17 Skirmishes in Britain’s Campus Culture Wars

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By Kieran Corcoran | 3:29 am, May 6, 2016

Petty squabbles, bans and the theatre of the absurd rage on in British campuses – here are some of the most extreme:

Student almost booted from meeting for raising her hand

Imogen Wilson was accused of “inappropriate hand gestures” while arguing against her student union boycotting Israel.

Calls to ban free speech society

Confronted with the anti-safe spaces Speakeasy society, shocked students at the London School of Economics tried to strangle it in the cradle.

A critic at the LSE – frequently branded one of the UK’s most censorious schools – filed a motion to have the “self-important” group struck off – but did not succeed.

Milo Yiannopoulos banned from debate with feminist

Firebrand Yiannopoulos is causing havoc in the US these days – but managed to tweak plenty of Brits before heading west.

Horrified students at Manchester University banned both Milo and his outspoken opponent Julie Bindel, both of whom were branded “dangerous”.


Feminists in Bristol failed to stop him speaking, but turned the event into a debate after insisting he not be allowed to speak unchallenged.

MORE: Click here for our interview with Milo

Around the World in 80 Days party scrapped over cultural appropriation fears

Student leaders at Pembroke College, Cambridge, were scared that students would don “racist” costumes at a party honoring the Jules Verne novel.

So they cancelled the whole thing.

Iranian critic of Sharia law barred from speaking 

Maryam Namazie, who campaigns against theocracy, was banned from speaking at Warwick University.

Student officials canceled her visit after deciding her broadsides against Islamism were “inflammatory, and could incite hatred on campus”.

Kurdish soldier banned from talking about his war on ISIS

Macer Gifford, an alumnus of University College London, was planning to tell his alma mater’s Kurdish Society about his five months on the front lines in Syria.

But a student official nixed the speech, claiming there are “two sides” in the fight against ISIS and the UCL could not be seen to favor one or the other.

Campaign to ban “transphobic” feminist hero

Veteran feminist theorist Germaine Greer was forced to give a lecture to Cardiff University in the teeth of opposition over her views on transgender people.

Greer, who maintains that post-op trans people are not women – was faced with a 3,000-person petition and an in-person protest but gave her speech anyway.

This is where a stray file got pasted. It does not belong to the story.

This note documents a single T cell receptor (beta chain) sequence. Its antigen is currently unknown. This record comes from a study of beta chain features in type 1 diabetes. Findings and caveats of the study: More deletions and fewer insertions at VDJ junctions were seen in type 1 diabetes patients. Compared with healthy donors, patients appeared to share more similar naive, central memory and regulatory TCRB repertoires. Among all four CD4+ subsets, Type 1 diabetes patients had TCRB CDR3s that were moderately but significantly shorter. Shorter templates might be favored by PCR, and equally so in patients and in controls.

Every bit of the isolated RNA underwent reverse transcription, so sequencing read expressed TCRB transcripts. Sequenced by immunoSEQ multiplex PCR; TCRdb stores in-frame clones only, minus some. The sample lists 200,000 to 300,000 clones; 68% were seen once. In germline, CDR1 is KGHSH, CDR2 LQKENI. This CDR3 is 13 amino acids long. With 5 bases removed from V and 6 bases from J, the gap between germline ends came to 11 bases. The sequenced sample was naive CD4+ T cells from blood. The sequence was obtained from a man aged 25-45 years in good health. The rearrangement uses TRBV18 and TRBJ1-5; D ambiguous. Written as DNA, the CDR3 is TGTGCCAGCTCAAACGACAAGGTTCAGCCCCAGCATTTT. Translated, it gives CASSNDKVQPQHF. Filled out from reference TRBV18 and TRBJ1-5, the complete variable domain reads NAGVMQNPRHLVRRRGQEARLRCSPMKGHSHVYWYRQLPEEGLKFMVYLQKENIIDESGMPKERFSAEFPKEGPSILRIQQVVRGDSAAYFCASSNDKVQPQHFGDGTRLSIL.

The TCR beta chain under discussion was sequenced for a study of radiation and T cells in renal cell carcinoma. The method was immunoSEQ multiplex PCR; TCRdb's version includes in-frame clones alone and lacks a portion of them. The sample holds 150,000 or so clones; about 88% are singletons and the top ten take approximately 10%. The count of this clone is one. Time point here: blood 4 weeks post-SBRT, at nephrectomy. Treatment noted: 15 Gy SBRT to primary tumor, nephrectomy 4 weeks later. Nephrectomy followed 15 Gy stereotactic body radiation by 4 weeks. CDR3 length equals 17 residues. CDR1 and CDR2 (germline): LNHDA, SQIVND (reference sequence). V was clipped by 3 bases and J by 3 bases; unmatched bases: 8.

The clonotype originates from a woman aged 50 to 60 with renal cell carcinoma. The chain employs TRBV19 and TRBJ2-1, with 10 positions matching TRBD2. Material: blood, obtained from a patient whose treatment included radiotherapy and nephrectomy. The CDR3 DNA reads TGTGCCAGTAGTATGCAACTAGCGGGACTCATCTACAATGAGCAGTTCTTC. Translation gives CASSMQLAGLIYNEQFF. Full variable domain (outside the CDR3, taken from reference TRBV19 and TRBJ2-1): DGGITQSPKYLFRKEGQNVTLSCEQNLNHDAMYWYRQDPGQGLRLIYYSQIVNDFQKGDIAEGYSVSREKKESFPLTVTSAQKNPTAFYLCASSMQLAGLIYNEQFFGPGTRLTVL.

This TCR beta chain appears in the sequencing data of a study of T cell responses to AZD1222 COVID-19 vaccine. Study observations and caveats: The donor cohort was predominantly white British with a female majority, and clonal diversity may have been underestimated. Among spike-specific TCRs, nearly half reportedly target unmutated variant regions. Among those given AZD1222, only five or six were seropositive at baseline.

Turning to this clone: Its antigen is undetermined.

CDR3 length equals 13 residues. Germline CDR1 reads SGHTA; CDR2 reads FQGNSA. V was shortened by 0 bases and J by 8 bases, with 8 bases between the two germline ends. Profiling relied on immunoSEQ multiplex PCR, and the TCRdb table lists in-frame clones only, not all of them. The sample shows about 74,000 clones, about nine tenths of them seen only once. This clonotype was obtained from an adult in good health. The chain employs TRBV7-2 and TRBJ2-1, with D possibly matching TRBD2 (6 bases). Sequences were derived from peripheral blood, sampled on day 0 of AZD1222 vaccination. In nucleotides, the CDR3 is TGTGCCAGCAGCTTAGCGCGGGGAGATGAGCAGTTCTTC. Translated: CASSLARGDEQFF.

She told her audience: “You can beat me over the head with a baseball bat. It still won’t make me change my mind”.

Civil rights campaigner snubbed by NUS

Peter Tatchell, a gay rights activist since the ’70s, was also branded “transphobic” by an official in the UK’s national student union (NUS), for defending Greer.

The organization’s LGBT officer refused to share a stage with him earlier this year, igniting a firestorm of criticism.

MORE: NUS Elects President Who Refused to Condemn ISIS

NUS purge of “oppressive” gay men

Everyone’s favorite union took another drubbing this spring after telling gay men to leave LGBT committees.

New NUS policy encourages students to scrap representatives for gay men, whom they said “don’t face oppression”.

Attempts to shut down Julian Assange speech

Wikileaks founder – and alleged sex criminal – Julian Assange was almost uninvited from a speech at the storied Cambridge Union Society.

Opposition to the speech forced a referendum among members of the society, which had hosted Assange before and has even seen the likes of Colonel Gaddafi speak.

The event went ahead after 77% of members said they wanted him there.

College forced to ship bronze art back to Africa

Jesus College, Cambridge, was bounced into sending back a “Benin Bronze” cockerel after a vote from its student union.

A motion decided that the bronze – a gift from an alumnus’s father – was booty from a “punitive” raid in 1987 so deserved to be returned.

Sombreros banned

Attempts by a local Mexican joint to hand out free sombreros at a freshman’s fair were swiftly met with a humorless ban.

Officials at the University of East Anglia said the traditional was an example of “cultural appropriation” and had them removed.

“Reformed” far-right leader banned

Tommy Robinson, the one-time leader of the UK’s English Defence League (EDL), was hit with a ban from two universities in quick succession.

Robinson, who has cut ties with the EDL in 2013 and vowed to counter extremism, was told he couldn’t visit Edinburgh or Durham universities, where he had been due to discuss free speech.

Abortion discussion banned

A college at Oxford University cancelled an abortion debate being held by a pro-life group after students said they felt unsafe.

Christ Church stopped two journalists from discussing the issue after unspecified “security concerns” over the event.

Nietzsche banned

University College London shut down a Nietzsche reading group before its first meeting.

A student council equated the philosopher with fascism and said students could not be allowed to meet and discuss his works.

Anything “sensitive” banned from Jihadi John’s alma mater

The London university which educated the ISIS executioner known as Jihadi John put a blanket ban on “sensitive” events after its links to the extremist were discovered.

The University of Westminster – where future terrorist Mohammed Emwazi studied – axed a talk on Mohammed and suspended anything else controversial when the killer’s identity went public.

Students sabotage comedian’s show over views on sex work

Students at London’s Goldsmiths University forced a comedian to perform to empty crowds as punishment for holding the wrong views.

Activists claimed free tickets for Kate Smurthwaite’s gig then deliberately didn’t show, leaving her with a thin crowd because she has said she disagrees with fully legalizing prostitution.